CEOs Promote New Paths to Prosperity
Tim Feury: Overall, our sales are flat. We’re not shrinking but we’re not growing. You see a lot of projects being delayed. There are more pricing pressures from some of our better customers than I’m accustomed to. But I agree that there are also opportunities.
You have to be more focused, the managed services thing and service in general I think present opportunities. We’ve increased our marketing efforts. Some of the projects that maybe we wouldn’t have gotten a sniff at perhaps now we will thanks to some more proactive marketing things we’re doing. I have guarded optimism.
Let’s talk about services and technology, such as managed access control and remote video. What opportunities do you see?
Venable: We have been doing online access control, sold several systems. We have several opportunities where we’re pursuing remote video monitoring. We’re optimistic because that offers a lot of opportunity for clients to increase their efficiency and effectiveness, and do it without major capital investments. So we can take customers’ expenses from one area and move them to another.
We are looking at services business because all the clients we talk to are looking for ways to reduce their expenses. And a lot of these services can actually reduce their expenses so their net cash flow improves. Rather than making a capital investment, they’re making an expense reduction investment.
Feury: The margins on our products are dropping. That’s just a fact of life. Especially with IP cameras, you go on Google and find a price. That has made us look more at managed services such as hosted applications. I happen to be a big fan of those and I think there’s a big market for that. There’s also, obviously, conventional service contracts. We’re looking at things like that and also IT network monitoring.
Henry: We don’t have to reinvent the wheel here. The IT integration industry has shown us this. There is an industry that lives very happily with single-digit margins, making more money than we are as an industry. It’s not voodoo economics. If you really look at it, it’s all about the back end they get from both services and residuals. At the end of the day, what matters is: What’s your revenue vs. your costs? How much money are you making? Don’t get hung up on that 1970s perfect model of 50-percent markups on hardware. It’s not there, but the profit is still there. It’s just distributed in a different way. Forget about that fictitious world that nobody lives in anymore wher
e materials margins carried the burden of all your overhead and selling expenses.
Lesnewski: I think it’s also important for companies to grow, and realize that means going into the differentiation mode. What makes us different, not only in our industry but from the guys coming over from the IT environment, are simple things. For example, I just spent $100,000 last year on a generator so our building can operate when hurricanes take everybody else out. Another simple thing is looking after your financials. We’ve been invited to partner the past couple of months because the guys who have gotten the work can’t get the bonding. Right now, we’re looking at establishing our own remote video monitoring center.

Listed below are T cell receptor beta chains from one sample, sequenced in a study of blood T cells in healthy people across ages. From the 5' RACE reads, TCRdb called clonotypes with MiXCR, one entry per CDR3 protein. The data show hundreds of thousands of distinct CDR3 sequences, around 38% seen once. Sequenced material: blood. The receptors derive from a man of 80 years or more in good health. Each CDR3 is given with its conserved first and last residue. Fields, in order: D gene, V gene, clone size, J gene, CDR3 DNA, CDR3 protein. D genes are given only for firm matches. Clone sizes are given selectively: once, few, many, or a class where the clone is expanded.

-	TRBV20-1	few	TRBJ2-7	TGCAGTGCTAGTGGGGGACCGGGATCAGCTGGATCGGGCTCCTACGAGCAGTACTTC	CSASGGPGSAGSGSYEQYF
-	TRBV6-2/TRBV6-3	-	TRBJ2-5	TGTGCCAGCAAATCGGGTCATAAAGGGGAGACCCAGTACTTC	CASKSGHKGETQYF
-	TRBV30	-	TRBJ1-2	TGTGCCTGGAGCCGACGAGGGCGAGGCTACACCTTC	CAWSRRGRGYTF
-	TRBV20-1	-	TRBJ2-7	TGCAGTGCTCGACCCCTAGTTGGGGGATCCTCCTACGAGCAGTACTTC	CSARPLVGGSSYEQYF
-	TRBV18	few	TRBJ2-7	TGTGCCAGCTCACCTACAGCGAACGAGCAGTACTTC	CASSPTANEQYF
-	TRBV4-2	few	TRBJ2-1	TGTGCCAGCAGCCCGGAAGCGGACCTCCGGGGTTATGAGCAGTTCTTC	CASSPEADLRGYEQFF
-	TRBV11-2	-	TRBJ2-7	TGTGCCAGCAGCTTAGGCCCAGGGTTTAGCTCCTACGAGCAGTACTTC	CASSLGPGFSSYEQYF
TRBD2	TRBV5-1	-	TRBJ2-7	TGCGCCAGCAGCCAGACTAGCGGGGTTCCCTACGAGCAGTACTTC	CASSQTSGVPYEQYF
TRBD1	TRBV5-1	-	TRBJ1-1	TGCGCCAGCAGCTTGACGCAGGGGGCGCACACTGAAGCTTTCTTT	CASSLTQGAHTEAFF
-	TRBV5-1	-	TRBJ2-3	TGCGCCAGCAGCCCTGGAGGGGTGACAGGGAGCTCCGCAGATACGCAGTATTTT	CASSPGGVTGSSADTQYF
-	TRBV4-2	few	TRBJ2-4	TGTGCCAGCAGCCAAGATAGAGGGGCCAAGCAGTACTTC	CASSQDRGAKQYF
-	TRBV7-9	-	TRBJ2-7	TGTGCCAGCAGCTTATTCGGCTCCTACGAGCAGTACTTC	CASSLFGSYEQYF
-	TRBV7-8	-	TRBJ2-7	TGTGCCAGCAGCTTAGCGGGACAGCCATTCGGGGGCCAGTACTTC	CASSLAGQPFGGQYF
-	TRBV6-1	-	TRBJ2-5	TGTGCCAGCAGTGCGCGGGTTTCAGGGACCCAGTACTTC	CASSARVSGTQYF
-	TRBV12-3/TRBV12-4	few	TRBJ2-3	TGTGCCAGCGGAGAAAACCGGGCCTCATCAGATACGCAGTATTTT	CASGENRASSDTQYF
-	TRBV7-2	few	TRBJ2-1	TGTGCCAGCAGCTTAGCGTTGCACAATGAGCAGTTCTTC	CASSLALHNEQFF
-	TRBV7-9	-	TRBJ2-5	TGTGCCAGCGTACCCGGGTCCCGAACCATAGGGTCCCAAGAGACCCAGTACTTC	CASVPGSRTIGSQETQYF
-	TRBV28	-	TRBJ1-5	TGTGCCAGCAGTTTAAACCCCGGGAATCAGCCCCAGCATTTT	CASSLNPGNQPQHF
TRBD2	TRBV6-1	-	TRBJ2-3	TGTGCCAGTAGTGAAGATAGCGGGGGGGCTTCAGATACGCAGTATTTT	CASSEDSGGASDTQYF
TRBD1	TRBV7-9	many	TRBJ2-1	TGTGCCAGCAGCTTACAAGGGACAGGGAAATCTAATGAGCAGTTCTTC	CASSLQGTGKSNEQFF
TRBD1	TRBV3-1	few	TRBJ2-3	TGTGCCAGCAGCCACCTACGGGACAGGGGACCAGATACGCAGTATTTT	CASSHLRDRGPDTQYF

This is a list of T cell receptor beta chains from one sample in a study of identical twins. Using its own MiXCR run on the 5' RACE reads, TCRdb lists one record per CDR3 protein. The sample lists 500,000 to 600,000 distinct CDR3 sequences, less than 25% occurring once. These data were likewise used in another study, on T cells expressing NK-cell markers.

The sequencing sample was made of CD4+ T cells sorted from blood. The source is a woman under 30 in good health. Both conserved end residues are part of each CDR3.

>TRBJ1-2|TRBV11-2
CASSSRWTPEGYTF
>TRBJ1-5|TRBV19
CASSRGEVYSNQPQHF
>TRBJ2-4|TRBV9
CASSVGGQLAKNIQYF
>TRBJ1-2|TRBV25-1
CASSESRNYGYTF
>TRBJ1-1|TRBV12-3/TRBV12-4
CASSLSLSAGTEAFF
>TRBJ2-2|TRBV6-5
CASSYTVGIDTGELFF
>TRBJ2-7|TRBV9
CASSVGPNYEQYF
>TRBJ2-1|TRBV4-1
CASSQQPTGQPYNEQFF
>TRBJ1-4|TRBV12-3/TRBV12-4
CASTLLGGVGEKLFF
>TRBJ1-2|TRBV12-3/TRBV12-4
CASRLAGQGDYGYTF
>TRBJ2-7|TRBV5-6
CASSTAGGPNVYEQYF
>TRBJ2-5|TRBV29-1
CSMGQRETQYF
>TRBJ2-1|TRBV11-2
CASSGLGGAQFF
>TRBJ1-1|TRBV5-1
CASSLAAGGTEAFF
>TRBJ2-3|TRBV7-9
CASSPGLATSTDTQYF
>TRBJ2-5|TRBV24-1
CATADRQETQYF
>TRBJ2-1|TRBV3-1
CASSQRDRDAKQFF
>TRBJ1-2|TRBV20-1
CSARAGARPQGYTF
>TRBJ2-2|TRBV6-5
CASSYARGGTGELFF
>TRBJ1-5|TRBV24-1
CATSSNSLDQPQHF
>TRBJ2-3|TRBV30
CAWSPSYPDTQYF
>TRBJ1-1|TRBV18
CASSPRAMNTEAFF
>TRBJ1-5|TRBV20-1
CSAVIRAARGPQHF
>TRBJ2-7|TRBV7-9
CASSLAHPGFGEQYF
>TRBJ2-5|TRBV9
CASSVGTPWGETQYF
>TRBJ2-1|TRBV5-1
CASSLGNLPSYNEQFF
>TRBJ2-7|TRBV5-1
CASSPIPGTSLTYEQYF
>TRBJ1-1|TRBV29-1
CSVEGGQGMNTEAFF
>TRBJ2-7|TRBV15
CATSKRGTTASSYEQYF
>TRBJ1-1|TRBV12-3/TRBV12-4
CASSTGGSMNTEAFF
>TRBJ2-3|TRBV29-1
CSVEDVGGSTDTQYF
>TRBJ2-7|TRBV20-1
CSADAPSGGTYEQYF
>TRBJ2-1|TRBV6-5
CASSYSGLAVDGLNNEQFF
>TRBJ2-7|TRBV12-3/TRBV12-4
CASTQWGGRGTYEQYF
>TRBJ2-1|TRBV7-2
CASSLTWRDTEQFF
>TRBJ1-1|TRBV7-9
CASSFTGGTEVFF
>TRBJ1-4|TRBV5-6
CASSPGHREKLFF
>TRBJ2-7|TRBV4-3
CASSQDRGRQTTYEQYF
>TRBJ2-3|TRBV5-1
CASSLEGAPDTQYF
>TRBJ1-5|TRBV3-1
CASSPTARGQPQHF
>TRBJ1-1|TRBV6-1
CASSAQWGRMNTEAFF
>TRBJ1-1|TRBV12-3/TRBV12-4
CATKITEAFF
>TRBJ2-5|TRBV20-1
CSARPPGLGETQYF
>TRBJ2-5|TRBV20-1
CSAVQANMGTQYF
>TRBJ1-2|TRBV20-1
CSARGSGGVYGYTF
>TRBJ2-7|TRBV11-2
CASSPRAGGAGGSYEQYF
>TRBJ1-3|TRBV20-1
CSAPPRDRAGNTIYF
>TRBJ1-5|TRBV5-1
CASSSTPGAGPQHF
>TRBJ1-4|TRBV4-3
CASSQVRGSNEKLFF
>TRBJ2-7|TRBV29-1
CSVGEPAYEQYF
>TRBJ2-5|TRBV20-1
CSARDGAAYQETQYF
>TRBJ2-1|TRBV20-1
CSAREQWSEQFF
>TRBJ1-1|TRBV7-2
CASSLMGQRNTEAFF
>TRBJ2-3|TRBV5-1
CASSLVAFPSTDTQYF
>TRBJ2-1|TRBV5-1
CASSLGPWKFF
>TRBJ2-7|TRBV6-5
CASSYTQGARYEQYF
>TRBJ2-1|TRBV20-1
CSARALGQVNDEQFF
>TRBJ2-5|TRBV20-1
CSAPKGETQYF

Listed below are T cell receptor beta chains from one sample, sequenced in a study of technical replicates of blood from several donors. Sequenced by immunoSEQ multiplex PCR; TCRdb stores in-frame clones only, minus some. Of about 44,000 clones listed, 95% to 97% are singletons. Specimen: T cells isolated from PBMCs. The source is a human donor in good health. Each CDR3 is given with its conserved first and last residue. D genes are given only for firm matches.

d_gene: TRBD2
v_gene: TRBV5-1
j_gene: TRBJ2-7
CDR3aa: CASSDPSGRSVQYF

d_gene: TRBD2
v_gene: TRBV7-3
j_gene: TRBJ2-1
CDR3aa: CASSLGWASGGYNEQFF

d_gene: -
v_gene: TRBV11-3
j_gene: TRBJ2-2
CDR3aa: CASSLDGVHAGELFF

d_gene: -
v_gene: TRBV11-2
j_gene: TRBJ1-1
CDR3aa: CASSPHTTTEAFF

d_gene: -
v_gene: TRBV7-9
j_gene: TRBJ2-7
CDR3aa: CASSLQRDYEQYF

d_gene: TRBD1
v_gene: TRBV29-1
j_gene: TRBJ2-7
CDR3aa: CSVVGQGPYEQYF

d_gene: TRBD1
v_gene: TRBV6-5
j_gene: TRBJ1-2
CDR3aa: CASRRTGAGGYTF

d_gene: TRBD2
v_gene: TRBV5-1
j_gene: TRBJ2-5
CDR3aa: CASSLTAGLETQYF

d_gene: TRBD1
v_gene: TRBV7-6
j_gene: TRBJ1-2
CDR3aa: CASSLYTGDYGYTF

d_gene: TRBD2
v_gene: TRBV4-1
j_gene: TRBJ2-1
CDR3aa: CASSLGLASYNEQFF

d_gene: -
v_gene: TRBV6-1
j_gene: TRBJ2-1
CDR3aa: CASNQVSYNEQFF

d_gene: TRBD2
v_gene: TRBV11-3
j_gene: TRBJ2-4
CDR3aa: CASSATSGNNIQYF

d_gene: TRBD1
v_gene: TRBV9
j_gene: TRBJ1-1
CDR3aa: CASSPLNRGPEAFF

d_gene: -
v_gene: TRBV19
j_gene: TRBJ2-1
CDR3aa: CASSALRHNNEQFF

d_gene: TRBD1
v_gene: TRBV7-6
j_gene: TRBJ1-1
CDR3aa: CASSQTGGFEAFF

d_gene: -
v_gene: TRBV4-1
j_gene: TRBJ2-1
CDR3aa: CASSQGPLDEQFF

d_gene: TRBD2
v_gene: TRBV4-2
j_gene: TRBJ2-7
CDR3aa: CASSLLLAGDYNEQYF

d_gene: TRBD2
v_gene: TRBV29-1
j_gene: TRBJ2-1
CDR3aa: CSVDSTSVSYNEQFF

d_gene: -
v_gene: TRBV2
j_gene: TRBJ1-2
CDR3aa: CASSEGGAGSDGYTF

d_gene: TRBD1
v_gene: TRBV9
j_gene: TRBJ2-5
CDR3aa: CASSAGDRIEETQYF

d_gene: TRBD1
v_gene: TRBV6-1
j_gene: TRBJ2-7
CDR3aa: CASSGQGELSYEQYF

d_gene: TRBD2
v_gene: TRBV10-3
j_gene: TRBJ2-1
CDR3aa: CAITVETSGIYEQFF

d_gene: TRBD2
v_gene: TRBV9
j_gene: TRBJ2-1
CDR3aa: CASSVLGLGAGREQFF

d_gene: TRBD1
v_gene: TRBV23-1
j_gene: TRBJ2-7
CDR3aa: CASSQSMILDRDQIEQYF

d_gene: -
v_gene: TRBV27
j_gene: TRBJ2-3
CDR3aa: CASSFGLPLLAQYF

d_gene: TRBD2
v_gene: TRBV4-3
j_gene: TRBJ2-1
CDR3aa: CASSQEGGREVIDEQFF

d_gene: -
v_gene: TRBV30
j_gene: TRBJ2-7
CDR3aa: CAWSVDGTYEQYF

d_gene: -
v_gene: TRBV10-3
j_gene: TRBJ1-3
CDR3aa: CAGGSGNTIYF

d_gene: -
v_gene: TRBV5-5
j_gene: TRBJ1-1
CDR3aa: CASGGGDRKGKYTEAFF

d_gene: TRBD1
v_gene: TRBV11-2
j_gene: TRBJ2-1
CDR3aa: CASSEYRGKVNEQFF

I think the hardest question I’ve ever had to answer in my life, and I know it’s the same for you guys, is, ‘What do you do?’ Well, we’re integrators, but what’s an integrator? I think we need to become more and more service providers and solutions sellers, if you will. It’s come to where the box is no longer the important component of what we take to market. You also want to do things that market your company. For the retail market, we are introducing a green public view monitor, which we worked with one of our vendors to develop. Basically it’s a low-energy, motion-seeking device. Are we going to make a whole lot of money on it? No, but we’ve established ourselves in that particular vertical.
We’re going into the sound business. Why? Because with Muzak in Chapter 11 right now, there’s an awful lot of locations out there that will need somebody with an alternative. I think it’s more than just losing the 1970s thinking. We’ve got to take advantage of the models that are working, and I think there’s an awful lot to be learned from the IT guys.
Henry: We can’t get hung up on patting ourselves on the back as integrators because we know all this technology. It all comes down to: ‘Are you providing a solution for your customer to make his life easier, or give him a return on his investment and improve his operation?’ We have to foresee, we have to know where the industry is going, we have to know where the technologies are, we have to have the trained and certified people ready in advance, and we have to demonstrate our differentiation from the competition.
Perception is reality. If customers don’t understand your value differentiation from another contractor that’s just in there to squeeze the margin out of the project on the front end and is willing to take liberties with what they’re promising because their business won’t be around very long to support the system, then you’re in danger.
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